Combining surgery, localized chemotherapy and gamma-interferon-1b, and radiation can increase survival for patients with peritoneal mesothelioma, according to a recent study in the American Journal of Clinical Oncology.
Currently, no standard treatment exists for peritoneal mesothelioma, a rare cancer of the abdominal lining (peritoneum). Because the disease is typically confined to the abdomen, treatment usually consists of local therapies such as surgery or chemotherapy. In the current study, researchers investigated whether combining surgery with locally delivered chemotherapy, biological therapy (gamma-interferon-1b), and radiation might slow the progression of the disease and improve survival.
The study involved 27 patients (average age, 53) with malignant peritoneal mesothelioma. All of the participants underwent surgery in which doctors removed all traces of visible disease—a time-intensive procedure known as debulking.
“If you open the abdominal cavity, the cancer will form a pattern of salt-and-pepper sprinkled throughout the abdomen. It’s hard to take out because it doesn’t grow in discrete masses,” explains Mary Hesdorffer, MS, APRN, nurse practitioner with the Mesothelioma Applied Research Foundation, and medical liaison for the Mesothelioma Foundation. “Surgery is normally an eight or nine hour operation in which the surgeon painstakingly removes all of these little bits and pieces of disease to prepare for chemotherapy.”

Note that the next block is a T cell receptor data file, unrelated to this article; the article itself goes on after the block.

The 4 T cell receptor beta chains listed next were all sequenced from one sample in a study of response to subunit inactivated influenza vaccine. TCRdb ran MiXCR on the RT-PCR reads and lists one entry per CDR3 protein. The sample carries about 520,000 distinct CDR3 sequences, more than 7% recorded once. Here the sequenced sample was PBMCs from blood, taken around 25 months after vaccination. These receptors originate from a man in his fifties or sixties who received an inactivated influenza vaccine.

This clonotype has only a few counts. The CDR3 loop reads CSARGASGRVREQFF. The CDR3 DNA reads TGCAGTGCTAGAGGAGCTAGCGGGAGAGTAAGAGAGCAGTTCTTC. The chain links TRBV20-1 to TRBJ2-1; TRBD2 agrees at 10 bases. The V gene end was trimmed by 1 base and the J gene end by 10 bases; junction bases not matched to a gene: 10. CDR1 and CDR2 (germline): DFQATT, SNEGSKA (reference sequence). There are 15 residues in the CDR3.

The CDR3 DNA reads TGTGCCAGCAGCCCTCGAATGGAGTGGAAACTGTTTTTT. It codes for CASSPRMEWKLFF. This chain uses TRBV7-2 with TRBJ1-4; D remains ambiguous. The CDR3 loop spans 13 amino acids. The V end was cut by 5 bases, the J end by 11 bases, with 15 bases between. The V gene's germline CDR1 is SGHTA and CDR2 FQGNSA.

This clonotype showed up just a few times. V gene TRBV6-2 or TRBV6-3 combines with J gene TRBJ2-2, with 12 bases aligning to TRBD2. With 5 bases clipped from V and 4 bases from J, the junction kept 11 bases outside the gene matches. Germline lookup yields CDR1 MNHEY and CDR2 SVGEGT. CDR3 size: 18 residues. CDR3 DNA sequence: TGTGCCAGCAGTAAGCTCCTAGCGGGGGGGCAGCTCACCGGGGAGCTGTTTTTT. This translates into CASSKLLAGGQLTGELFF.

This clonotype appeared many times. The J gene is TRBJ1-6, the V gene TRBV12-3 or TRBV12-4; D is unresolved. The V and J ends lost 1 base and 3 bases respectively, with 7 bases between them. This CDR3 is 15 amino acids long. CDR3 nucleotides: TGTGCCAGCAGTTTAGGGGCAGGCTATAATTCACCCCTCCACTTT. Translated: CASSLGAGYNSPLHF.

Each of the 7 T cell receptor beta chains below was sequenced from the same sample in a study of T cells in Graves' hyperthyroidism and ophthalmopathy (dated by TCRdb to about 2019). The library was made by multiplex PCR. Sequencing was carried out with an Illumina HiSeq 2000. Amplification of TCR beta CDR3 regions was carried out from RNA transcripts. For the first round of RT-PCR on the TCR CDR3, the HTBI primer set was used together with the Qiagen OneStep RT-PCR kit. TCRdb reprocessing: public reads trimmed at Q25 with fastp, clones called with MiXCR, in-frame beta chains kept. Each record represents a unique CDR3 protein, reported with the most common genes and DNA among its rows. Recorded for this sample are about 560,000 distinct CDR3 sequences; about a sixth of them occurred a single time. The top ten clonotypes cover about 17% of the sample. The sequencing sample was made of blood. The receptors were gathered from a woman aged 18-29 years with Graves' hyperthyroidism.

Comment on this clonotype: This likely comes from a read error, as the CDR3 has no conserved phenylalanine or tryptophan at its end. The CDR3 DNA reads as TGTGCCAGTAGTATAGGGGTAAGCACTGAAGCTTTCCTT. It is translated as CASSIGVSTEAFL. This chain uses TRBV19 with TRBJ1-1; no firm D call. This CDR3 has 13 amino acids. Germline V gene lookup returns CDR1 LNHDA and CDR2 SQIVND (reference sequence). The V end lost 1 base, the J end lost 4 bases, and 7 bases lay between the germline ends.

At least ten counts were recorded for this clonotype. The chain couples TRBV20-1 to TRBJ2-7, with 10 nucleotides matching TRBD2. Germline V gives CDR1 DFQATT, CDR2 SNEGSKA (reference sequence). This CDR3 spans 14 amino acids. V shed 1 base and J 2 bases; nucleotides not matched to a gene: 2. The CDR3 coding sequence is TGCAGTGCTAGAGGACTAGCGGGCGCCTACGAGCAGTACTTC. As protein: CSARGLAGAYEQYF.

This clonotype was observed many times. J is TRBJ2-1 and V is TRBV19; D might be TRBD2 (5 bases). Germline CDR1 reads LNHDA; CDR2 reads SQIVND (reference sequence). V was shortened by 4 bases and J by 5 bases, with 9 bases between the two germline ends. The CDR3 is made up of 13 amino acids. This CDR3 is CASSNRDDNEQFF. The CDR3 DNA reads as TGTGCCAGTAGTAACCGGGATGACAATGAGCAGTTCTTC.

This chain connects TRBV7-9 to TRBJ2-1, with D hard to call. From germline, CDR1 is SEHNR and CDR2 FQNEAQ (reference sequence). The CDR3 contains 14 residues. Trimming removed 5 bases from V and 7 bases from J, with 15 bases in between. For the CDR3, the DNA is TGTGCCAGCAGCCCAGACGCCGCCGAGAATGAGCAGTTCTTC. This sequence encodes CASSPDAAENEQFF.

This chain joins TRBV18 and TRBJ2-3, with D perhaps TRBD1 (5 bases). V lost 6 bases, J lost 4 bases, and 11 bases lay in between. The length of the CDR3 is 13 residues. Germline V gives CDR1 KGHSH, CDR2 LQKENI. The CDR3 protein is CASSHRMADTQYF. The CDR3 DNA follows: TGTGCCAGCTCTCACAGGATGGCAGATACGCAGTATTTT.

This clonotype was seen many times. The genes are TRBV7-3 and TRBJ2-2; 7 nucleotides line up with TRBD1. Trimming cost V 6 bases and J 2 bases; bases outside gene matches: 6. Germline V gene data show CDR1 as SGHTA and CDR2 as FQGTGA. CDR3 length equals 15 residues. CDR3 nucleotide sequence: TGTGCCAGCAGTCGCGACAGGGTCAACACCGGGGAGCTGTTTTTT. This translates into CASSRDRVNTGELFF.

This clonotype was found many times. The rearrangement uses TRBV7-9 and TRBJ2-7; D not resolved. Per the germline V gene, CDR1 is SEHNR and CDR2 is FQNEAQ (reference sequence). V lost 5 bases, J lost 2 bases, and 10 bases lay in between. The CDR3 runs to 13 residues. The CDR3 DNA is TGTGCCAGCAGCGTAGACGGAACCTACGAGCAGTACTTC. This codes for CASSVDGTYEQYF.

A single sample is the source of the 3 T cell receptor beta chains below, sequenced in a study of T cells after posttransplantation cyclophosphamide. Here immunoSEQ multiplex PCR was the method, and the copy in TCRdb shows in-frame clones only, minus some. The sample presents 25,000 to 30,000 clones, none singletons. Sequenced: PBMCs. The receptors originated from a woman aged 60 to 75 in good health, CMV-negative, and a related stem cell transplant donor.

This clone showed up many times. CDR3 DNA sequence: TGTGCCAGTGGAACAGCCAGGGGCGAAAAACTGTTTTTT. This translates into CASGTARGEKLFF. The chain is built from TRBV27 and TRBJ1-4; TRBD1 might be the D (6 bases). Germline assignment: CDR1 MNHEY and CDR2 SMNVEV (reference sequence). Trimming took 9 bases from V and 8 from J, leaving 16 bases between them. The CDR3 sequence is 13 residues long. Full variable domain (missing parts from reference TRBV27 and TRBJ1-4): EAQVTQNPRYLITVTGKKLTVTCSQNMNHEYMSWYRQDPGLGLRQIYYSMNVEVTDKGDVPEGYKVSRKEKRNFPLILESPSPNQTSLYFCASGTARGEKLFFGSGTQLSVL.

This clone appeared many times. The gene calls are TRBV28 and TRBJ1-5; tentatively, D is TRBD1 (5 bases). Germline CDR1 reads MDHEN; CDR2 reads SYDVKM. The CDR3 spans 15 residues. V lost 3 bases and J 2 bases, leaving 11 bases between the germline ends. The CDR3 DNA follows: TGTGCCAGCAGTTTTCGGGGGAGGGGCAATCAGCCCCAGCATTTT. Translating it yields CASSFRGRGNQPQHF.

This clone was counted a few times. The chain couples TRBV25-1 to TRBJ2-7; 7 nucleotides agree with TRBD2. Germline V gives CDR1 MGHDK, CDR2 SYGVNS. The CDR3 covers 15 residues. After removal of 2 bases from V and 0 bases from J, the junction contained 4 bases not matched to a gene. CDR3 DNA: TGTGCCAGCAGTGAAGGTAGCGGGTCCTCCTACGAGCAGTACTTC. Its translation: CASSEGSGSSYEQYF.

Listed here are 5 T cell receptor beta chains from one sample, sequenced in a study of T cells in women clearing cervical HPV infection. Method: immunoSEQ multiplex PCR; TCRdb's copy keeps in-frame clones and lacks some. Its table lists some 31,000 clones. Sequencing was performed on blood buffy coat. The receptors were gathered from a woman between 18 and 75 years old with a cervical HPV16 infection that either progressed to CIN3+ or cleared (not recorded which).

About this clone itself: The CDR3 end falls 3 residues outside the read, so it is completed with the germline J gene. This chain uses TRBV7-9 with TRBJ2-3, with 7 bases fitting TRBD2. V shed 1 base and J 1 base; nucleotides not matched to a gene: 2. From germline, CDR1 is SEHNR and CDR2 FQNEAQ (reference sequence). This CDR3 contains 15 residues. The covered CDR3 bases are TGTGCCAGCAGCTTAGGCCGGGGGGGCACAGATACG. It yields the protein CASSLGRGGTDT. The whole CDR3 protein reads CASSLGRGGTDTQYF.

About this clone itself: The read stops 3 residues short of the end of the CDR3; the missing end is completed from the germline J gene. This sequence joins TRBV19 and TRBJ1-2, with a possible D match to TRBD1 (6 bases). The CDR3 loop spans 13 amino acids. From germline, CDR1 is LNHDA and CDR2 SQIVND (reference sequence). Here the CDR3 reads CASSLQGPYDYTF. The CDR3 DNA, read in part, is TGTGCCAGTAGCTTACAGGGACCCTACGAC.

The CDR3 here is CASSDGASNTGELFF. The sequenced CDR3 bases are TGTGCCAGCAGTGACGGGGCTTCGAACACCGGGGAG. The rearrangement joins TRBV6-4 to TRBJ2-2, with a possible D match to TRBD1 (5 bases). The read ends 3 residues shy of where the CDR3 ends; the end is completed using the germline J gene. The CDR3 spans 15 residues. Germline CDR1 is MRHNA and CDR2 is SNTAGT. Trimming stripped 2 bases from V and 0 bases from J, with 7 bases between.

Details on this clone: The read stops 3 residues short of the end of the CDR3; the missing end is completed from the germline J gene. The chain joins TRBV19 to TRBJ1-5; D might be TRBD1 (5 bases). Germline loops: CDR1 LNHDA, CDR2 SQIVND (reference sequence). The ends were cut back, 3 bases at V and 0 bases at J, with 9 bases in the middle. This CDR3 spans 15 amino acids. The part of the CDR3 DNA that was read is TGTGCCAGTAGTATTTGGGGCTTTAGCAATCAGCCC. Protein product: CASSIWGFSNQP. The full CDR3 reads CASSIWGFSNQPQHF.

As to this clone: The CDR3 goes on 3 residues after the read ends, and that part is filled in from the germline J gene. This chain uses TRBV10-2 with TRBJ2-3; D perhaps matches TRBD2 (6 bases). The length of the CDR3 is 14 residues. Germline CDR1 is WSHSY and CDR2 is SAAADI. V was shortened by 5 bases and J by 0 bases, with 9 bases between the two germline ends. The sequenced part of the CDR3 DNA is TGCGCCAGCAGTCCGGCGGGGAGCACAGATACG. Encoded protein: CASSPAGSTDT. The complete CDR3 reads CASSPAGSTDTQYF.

After surgery, patients received chemotherapy and then biological therapy with gamma interferon-1b delivered directly into the peritoneal space. Then they had a second surgery to remove whatever cancer remained, followed by radiation to the abdomen and pelvis.
Patients who underwent this treatment lived for an average of nearly six years and had a three-year survival rate of 67%, a lifespan that is particularly significant considering that patients with the disease typically survive only six to nine months. Patients with epithelial form of the disease had the best odds of treatment success (a three-year survival rate of 78%), while those with the sarcomatoid form of the disease fared worst (all four patients in the study died within 11 months).
Seven patients in the study had no evidence of disease after more than seven years of follow-up—a promising outcome, although Hesdorffer is hesitant to label it a “cure.” “We can say that they’re in a substantial remission, but I don’t know if we can say cure yet because “cure” hasn’t yet been defined in this disease,” she says.
Still, the results suggest that the combination of surgery, chemotherapy, and radiation should be “considered the standard of care for patients with peritoneal mesothelioma,” says Hesdorffer. She says it’s important for doctors to be aware of the outcome of studies such as this one, because they are often reluctant to aggressively treat patients they believe to have a poor overall prognosis. “Most doctors tell them to go home and prepare to die.”
The best way to target this disease is to enroll patients in clinical trials at centers specializing in peritoneal mesothelioma, according to Hesdorffer.
Source: Hesdorffer ME, et al. Combined resection, intraperitoneal chemotherapy, and whole abdominal radiation for the treatment of malignant peritoneal mesothelioma. Am J Clin Oncol. 2008;31:49-54.